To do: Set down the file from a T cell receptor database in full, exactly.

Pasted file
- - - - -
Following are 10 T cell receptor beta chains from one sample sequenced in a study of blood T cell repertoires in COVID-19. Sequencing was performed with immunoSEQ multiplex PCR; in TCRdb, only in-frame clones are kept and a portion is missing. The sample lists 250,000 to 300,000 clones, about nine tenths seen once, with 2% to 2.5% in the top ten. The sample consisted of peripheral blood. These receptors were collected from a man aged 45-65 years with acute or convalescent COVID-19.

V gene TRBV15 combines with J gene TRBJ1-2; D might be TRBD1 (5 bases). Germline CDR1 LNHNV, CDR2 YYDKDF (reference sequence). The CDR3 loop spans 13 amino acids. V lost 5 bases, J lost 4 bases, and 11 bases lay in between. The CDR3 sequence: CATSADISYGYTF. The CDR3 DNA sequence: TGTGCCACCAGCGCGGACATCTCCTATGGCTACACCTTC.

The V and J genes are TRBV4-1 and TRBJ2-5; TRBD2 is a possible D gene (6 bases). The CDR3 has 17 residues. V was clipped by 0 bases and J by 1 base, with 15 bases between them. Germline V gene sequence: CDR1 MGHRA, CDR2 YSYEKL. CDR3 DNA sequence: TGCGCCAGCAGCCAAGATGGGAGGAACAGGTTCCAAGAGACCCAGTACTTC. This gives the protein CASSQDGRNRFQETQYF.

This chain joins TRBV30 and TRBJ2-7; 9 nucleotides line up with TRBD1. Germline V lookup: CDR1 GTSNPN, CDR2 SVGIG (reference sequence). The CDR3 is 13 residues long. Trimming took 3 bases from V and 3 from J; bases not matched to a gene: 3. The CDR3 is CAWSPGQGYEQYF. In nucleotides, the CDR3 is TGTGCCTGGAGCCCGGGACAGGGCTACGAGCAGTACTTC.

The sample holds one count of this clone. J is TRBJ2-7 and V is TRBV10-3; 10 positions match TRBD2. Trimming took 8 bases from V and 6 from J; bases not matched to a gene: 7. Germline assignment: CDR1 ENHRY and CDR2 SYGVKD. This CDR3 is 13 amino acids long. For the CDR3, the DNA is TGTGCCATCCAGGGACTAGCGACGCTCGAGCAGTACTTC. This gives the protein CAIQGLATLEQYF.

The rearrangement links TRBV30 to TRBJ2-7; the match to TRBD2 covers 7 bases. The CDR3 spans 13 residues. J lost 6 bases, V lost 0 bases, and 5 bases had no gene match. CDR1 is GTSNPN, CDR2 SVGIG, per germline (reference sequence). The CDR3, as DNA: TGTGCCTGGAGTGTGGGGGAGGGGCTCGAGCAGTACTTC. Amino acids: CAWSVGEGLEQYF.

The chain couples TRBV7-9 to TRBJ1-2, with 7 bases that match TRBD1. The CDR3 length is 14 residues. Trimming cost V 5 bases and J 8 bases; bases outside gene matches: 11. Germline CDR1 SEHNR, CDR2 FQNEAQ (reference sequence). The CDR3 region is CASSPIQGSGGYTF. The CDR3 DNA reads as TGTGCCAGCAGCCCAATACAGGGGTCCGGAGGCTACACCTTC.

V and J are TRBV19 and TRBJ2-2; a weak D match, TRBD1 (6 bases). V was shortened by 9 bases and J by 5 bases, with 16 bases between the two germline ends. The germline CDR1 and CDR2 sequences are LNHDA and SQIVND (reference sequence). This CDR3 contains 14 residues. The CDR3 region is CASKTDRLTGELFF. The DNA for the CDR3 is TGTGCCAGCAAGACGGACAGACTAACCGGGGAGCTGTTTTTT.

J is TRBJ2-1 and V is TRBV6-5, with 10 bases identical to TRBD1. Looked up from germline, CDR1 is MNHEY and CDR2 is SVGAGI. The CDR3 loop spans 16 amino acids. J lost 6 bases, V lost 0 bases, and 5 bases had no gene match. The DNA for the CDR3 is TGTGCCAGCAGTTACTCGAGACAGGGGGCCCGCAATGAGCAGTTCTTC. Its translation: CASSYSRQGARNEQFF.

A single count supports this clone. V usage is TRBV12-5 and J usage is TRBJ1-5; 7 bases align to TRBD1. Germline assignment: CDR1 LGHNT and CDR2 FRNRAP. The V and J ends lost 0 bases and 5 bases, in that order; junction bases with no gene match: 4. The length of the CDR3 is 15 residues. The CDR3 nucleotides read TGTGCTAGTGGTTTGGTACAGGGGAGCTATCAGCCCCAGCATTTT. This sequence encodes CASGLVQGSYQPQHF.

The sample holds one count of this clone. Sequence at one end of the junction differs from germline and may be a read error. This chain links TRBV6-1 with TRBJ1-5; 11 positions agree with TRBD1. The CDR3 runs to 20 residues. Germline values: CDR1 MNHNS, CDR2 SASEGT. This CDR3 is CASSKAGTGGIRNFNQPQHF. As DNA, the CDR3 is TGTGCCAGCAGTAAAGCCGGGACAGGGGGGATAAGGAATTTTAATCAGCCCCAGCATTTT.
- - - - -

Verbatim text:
Following are 10 T cell receptor beta chains from one sample sequenced in a study of blood T cell repertoires in COVID-19. Sequencing was performed with immunoSEQ multiplex PCR; in TCRdb, only in-frame clones are kept and a portion is missing. The sample lists 250,000 to 300,000 clones, about nine tenths seen once, with 2% to 2.5% in the top ten. The sample consisted of peripheral blood. These receptors were collected from a man aged 45-65 years with acute or convalescent COVID-19.

V gene TRBV15 combines with J gene TRBJ1-2; D might be TRBD1 (5 bases). Germline CDR1 LNHNV, CDR2 YYDKDF (reference sequence). The CDR3 loop spans 13 amino acids. V lost 5 bases, J lost 4 bases, and 11 bases lay in between. The CDR3 sequence: CATSADISYGYTF. The CDR3 DNA sequence: TGTGCCACCAGCGCGGACATCTCCTATGGCTACACCTTC.

The V and J genes are TRBV4-1 and TRBJ2-5; TRBD2 is a possible D gene (6 bases). The CDR3 has 17 residues. V was clipped by 0 bases and J by 1 base, with 15 bases between them. Germline V gene sequence: CDR1 MGHRA, CDR2 YSYEKL. CDR3 DNA sequence: TGCGCCAGCAGCCAAGATGGGAGGAACAGGTTCCAAGAGACCCAGTACTTC. This gives the protein CASSQDGRNRFQETQYF.

This chain joins TRBV30 and TRBJ2-7; 9 nucleotides line up with TRBD1. Germline V lookup: CDR1 GTSNPN, CDR2 SVGIG (reference sequence). The CDR3 is 13 residues long. Trimming took 3 bases from V and 3 from J; bases not matched to a gene: 3. The CDR3 is CAWSPGQGYEQYF. In nucleotides, the CDR3 is TGTGCCTGGAGCCCGGGACAGGGCTACGAGCAGTACTTC.

The sample holds one count of this clone. J is TRBJ2-7 and V is TRBV10-3; 10 positions match TRBD2. Trimming took 8 bases from V and 6 from J; bases not matched to a gene: 7. Germline assignment: CDR1 ENHRY and CDR2 SYGVKD. This CDR3 is 13 amino acids long. For the CDR3, the DNA is TGTGCCATCCAGGGACTAGCGACGCTCGAGCAGTACTTC. This gives the protein CAIQGLATLEQYF.

The rearrangement links TRBV30 to TRBJ2-7; the match to TRBD2 covers 7 bases. The CDR3 spans 13 residues. J lost 6 bases, V lost 0 bases, and 5 bases had no gene match. CDR1 is GTSNPN, CDR2 SVGIG, per germline (reference sequence). The CDR3, as DNA: TGTGCCTGGAGTGTGGGGGAGGGGCTCGAGCAGTACTTC. Amino acids: CAWSVGEGLEQYF.

The chain couples TRBV7-9 to TRBJ1-2, with 7 bases that match TRBD1. The CDR3 length is 14 residues. Trimming cost V 5 bases and J 8 bases; bases outside gene matches: 11. Germline CDR1 SEHNR, CDR2 FQNEAQ (reference sequence). The CDR3 region is CASSPIQGSGGYTF. The CDR3 DNA reads as TGTGCCAGCAGCCCAATACAGGGGTCCGGAGGCTACACCTTC.

V and J are TRBV19 and TRBJ2-2; a weak D match, TRBD1 (6 bases). V was shortened by 9 bases and J by 5 bases, with 16 bases between the two germline ends. The germline CDR1 and CDR2 sequences are LNHDA and SQIVND (reference sequence). This CDR3 contains 14 residues. The CDR3 region is CASKTDRLTGELFF. The DNA for the CDR3 is TGTGCCAGCAAGACGGACAGACTAACCGGGGAGCTGTTTTTT.

J is TRBJ2-1 and V is TRBV6-5, with 10 bases identical to TRBD1. Looked up from germline, CDR1 is MNHEY and CDR2 is SVGAGI. The CDR3 loop spans 16 amino acids. J lost 6 bases, V lost 0 bases, and 5 bases had no gene match. The DNA for the CDR3 is TGTGCCAGCAGTTACTCGAGACAGGGGGCCCGCAATGAGCAGTTCTTC. Its translation: CASSYSRQGARNEQFF.

A single count supports this clone. V usage is TRBV12-5 and J usage is TRBJ1-5; 7 bases align to TRBD1. Germline assignment: CDR1 LGHNT and CDR2 FRNRAP. The V and J ends lost 0 bases and 5 bases, in that order; junction bases with no gene match: 4. The length of the CDR3 is 15 residues. The CDR3 nucleotides read TGTGCTAGTGGTTTGGTACAGGGGAGCTATCAGCCCCAGCATTTT. This sequence encodes CASGLVQGSYQPQHF.

The sample holds one count of this clone. Sequence at one end of the junction differs from germline and may be a read error. This chain links TRBV6-1 with TRBJ1-5; 11 positions agree with TRBD1. The CDR3 runs to 20 residues. Germline values: CDR1 MNHNS, CDR2 SASEGT. This CDR3 is CASSKAGTGGIRNFNQPQHF. As DNA, the CDR3 is TGTGCCAGCAGTAAAGCCGGGACAGGGGGGATAAGGAATTTTAATCAGCCCCAGCATTTT.